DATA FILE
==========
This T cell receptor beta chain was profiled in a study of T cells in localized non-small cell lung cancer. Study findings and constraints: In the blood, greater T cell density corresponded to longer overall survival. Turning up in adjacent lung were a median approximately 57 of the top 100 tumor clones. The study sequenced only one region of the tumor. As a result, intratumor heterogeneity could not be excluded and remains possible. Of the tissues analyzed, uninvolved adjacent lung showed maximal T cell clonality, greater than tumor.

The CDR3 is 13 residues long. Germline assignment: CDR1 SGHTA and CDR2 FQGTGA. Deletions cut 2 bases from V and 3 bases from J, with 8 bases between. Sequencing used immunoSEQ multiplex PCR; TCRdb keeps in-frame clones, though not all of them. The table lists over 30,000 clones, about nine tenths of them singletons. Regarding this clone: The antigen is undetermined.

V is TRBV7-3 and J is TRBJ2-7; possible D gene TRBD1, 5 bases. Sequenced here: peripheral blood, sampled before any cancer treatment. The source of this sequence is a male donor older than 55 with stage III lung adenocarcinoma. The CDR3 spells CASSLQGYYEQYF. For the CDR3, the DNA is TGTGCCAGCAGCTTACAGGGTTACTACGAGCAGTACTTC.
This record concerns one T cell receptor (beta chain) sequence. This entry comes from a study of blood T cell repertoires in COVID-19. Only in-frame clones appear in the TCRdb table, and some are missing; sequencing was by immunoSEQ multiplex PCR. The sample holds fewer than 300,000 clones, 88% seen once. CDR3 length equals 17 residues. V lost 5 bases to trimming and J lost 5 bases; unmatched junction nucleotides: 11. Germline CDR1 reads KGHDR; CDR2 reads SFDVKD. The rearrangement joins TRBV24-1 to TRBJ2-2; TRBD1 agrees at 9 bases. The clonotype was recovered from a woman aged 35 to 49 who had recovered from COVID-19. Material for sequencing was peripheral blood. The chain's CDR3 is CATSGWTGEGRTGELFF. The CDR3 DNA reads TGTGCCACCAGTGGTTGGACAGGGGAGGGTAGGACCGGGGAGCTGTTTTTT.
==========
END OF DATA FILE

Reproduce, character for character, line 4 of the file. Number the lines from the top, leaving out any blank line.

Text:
This record concerns one T cell receptor (beta chain) sequence. This entry comes from a study of blood T cell repertoires in COVID-19. Only in-frame clones appear in the TCRdb table, and some are missing; sequencing was by immunoSEQ multiplex PCR. The sample holds fewer than 300,000 clones, 88% seen once. CDR3 length equals 17 residues. V lost 5 bases to trimming and J lost 5 bases; unmatched junction nucleotides: 11. Germline CDR1 reads KGHDR; CDR2 reads SFDVKD. The rearrangement joins TRBV24-1 to TRBJ2-2; TRBD1 agrees at 9 bases. The clonotype was recovered from a woman aged 35 to 49 who had recovered from COVID-19. Material for sequencing was peripheral blood. The chain's CDR3 is CATSGWTGEGRTGELFF. The CDR3 DNA reads TGTGCCACCAGTGGTTGGACAGGGGAGGGTAGGACCGGGGAGCTGTTTTTT.